He said: “If you know someone who has served in the Army or any forces, you need to ask them if they’re okay, if they need to talk.”
He said people need to look out for signs in people that may be displaying behaviours associated with a mental health condition.
“Are they angry? Are they doing things that they never used to do?”
He said angry outbursts, shutting themselves away, drinking, gambling, are all signals that someone might not be dealing well with their own mental health.
Describing how he felt to have survived after trying to take his own life, he said:
“I feel incredibly lucky. I’m glad I did survive.
“I just want to get my story out there now and that there is help out there if you find it.”
Perry said he wanted to share the graphic images of him in hospital to help get the message out that there is help out there even if you have been through an ordeal as dramatic as his.
"If I can help to save just one person, then it's worth talking about it like this."
He said that as soon as he ended up in hospital, he was seen by a mental health team, and he was put in touch with SSAFA – the Armed Forces charity formerly known as the Soldiers, Sailors, Airmen and Families Association – which in turn put him in touch with his local veterans’ service and he is now getting the help he needs.
He was initally taken to Derriford Hospital in Plymouth following the incident at the train station.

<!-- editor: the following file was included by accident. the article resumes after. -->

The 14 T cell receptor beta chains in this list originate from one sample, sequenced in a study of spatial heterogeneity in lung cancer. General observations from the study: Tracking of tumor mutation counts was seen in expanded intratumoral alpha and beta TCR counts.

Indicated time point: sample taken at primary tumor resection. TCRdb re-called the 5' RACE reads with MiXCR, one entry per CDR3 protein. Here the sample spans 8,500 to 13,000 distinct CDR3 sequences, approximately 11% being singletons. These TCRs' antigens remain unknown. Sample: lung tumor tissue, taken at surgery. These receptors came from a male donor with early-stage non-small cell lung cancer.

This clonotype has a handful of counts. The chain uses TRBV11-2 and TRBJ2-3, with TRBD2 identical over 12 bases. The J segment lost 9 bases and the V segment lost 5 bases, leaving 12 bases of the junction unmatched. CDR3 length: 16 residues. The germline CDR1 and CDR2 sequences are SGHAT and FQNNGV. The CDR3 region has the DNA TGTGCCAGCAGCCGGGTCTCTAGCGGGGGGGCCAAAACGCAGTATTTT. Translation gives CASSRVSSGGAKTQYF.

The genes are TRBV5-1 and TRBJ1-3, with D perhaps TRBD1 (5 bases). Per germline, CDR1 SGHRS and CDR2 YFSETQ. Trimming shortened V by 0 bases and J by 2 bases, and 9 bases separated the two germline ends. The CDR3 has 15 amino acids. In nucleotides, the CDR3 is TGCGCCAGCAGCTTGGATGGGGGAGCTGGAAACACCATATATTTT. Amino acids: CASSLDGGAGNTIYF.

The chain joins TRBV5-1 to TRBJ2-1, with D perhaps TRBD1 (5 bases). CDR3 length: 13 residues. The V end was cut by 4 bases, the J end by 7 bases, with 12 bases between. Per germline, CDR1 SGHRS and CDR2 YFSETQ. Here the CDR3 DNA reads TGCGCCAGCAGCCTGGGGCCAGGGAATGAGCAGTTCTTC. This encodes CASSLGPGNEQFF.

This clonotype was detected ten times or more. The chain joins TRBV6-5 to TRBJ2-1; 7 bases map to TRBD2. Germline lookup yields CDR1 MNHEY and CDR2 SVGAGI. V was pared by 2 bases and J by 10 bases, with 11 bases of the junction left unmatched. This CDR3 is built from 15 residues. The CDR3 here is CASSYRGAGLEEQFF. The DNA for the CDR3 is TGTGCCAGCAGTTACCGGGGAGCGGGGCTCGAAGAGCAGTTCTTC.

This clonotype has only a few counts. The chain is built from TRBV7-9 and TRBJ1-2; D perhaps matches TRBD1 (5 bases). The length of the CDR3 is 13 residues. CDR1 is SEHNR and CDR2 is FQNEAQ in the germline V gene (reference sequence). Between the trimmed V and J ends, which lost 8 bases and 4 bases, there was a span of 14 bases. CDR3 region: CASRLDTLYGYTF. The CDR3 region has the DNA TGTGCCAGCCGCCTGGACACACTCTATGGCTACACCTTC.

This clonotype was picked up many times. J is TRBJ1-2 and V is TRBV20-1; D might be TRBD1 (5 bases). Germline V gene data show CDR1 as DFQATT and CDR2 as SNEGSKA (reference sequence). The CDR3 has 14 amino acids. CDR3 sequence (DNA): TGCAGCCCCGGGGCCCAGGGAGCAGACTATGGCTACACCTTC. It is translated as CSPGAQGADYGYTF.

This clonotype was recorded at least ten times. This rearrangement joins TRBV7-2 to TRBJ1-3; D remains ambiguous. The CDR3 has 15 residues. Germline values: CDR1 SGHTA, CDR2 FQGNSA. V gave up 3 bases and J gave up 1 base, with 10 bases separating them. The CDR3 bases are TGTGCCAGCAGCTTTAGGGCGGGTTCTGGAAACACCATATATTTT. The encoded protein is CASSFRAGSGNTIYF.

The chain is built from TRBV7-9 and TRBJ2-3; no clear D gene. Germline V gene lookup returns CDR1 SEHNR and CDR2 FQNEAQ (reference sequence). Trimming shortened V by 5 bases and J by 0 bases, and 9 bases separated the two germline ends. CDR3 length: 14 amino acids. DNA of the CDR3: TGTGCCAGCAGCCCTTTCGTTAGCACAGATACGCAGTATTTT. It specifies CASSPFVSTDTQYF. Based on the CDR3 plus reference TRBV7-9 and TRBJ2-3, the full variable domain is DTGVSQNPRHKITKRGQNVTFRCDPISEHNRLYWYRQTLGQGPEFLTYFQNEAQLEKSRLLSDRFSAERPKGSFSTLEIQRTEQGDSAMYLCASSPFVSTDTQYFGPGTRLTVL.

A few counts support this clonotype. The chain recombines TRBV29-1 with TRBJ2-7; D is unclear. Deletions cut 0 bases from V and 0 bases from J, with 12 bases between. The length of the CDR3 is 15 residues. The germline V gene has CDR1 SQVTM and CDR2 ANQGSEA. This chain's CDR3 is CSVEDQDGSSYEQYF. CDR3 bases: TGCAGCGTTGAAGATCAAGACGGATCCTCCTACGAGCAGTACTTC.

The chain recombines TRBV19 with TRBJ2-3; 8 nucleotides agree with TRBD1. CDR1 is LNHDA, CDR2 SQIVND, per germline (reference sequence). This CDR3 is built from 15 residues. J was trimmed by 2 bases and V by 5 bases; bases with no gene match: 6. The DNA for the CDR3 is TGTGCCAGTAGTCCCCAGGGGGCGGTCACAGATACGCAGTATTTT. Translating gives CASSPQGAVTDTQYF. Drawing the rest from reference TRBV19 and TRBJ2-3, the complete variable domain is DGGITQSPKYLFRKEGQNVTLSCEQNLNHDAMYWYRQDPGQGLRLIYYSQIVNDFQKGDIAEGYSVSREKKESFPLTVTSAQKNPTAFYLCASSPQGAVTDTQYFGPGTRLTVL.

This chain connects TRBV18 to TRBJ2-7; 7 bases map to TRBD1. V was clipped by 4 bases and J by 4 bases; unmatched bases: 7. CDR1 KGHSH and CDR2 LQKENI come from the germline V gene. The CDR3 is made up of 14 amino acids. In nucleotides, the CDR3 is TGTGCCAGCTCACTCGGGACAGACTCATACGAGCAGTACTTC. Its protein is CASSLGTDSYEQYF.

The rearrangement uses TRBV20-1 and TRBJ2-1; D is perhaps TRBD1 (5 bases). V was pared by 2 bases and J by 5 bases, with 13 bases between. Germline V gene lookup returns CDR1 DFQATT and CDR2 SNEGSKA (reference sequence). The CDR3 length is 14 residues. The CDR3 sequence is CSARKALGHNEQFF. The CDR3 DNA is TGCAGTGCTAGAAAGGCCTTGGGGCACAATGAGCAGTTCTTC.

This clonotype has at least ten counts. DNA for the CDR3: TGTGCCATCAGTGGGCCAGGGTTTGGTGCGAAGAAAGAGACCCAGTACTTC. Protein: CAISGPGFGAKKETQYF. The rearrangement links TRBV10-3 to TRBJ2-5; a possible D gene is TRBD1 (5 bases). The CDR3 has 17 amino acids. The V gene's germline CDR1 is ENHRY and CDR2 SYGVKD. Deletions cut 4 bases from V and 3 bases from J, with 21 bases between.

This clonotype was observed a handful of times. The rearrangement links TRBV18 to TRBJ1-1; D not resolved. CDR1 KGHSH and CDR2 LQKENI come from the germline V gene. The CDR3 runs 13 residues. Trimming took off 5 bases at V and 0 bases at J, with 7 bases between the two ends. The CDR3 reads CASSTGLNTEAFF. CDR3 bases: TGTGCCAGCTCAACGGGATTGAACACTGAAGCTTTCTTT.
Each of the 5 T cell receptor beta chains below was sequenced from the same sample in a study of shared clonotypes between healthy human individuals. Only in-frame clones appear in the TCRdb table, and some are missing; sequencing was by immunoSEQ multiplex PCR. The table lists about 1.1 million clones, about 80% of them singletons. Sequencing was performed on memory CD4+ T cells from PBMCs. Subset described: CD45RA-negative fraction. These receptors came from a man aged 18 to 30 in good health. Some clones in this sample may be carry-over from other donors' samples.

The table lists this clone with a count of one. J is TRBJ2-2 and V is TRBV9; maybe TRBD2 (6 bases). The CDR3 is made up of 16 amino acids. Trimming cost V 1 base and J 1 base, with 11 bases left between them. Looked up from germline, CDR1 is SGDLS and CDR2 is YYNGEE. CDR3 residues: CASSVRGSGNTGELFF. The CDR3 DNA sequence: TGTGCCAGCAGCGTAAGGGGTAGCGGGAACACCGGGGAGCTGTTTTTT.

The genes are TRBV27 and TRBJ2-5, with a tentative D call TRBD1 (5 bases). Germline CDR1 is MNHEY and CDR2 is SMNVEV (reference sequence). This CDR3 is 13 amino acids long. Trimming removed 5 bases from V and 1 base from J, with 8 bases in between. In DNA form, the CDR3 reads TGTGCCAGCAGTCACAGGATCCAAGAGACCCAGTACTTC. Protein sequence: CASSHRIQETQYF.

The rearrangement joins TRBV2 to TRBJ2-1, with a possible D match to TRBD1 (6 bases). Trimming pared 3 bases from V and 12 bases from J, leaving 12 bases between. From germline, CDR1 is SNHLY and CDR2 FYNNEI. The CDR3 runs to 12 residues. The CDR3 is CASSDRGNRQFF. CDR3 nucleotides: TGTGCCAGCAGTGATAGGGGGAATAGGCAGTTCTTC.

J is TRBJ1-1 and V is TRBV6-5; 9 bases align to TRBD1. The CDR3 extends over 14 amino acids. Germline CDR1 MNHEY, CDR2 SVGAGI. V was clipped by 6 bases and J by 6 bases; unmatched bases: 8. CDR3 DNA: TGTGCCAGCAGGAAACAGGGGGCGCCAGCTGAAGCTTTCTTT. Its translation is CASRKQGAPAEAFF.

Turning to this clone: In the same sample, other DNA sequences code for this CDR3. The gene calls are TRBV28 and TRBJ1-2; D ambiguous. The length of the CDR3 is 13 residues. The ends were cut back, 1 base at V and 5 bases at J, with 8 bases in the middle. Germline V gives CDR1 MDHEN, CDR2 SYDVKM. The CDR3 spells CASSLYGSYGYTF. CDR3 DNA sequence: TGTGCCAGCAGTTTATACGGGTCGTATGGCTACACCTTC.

He spent a month receiving intensive care medical treatment in Plymouth before he was transferred to Newhaven Polyclinic near Brighton in Sussex, which specialises in physiotherapy among other treatments, and which is near to where his family lived before moving to Devon.
He has been having a two to three-hour counselling session every week, with help from his local veterans' service, and he is getting help in finding housing to help him restart his life.
He said all of this support was helping him turn his life around.
Physically, he said he is also coping well and physiotherapy was helping him recover from his injuries.
“I up on crutches – I got told I was never going to walk again – but it was determination. I wasn’t going to give up.”
Perry has now been in hospital for six months and is waiting to find suitable housing before he is discharged.
He said his focus has been on trying to help others in the hope that others would not have to endure the same ordeal as his.
“If you feel you are suffering from PTSD, you need to seek help because there is help out there.”
He advised that people turn to a charity like Combat Stress, or the Royal British Legion, or welfare officers for those who are still serving.
He is also in a much more positive frame of mind and that now he has a second chance in life, he was “looking forward to being the best Dad I can to my children.”
Perry is also looking to the future, a feeling that might have been lost to him on that distressing day at Torquay train station.
From now on, he plans to live a full a life as he possibly can.
A MoD spokesperson has responded to Perry's story, saying:
"We take the wellbeing of our personnel extremely seriously and we fund research so we can continue to improve the way we support them.
"Military personnel receive stress management training before, during and after operational deployments, and consultant psychiatrists are available by phone 24/7, should individuals require support.
"We encourage anyone struggling to come forward and seek help, including through our two 24 hour helplines, and veterans can access specialist medical care through the NHS."
A helpline to provide round-the-clock support to forces personnel dealing with mental health issues has been launched after funding by the Ministry of Defence.
Anyone who needs help, advice or support with mental health issues can call the Military Mental Health Helpline on 0800 323 4444.